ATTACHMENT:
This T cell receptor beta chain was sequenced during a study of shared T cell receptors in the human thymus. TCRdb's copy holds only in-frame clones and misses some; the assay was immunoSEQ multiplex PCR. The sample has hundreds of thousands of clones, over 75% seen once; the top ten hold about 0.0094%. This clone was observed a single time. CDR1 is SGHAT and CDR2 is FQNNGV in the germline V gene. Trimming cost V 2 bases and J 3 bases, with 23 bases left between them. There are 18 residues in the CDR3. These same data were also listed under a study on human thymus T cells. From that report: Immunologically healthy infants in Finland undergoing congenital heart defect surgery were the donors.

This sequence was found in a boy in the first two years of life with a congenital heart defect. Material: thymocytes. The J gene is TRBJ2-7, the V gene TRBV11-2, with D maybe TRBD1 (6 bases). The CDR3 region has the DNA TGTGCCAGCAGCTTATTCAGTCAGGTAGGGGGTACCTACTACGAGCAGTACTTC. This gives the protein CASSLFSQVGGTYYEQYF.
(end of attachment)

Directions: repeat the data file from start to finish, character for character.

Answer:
This T cell receptor beta chain was sequenced during a study of shared T cell receptors in the human thymus. TCRdb's copy holds only in-frame clones and misses some; the assay was immunoSEQ multiplex PCR. The sample has hundreds of thousands of clones, over 75% seen once; the top ten hold about 0.0094%. This clone was observed a single time. CDR1 is SGHAT and CDR2 is FQNNGV in the germline V gene. Trimming cost V 2 bases and J 3 bases, with 23 bases left between them. There are 18 residues in the CDR3. These same data were also listed under a study on human thymus T cells. From that report: Immunologically healthy infants in Finland undergoing congenital heart defect surgery were the donors.

This sequence was found in a boy in the first two years of life with a congenital heart defect. Material: thymocytes. The J gene is TRBJ2-7, the V gene TRBV11-2, with D maybe TRBD1 (6 bases). The CDR3 region has the DNA TGTGCCAGCAGCTTATTCAGTCAGGTAGGGGGTACCTACTACGAGCAGTACTTC. This gives the protein CASSLFSQVGGTYYEQYF.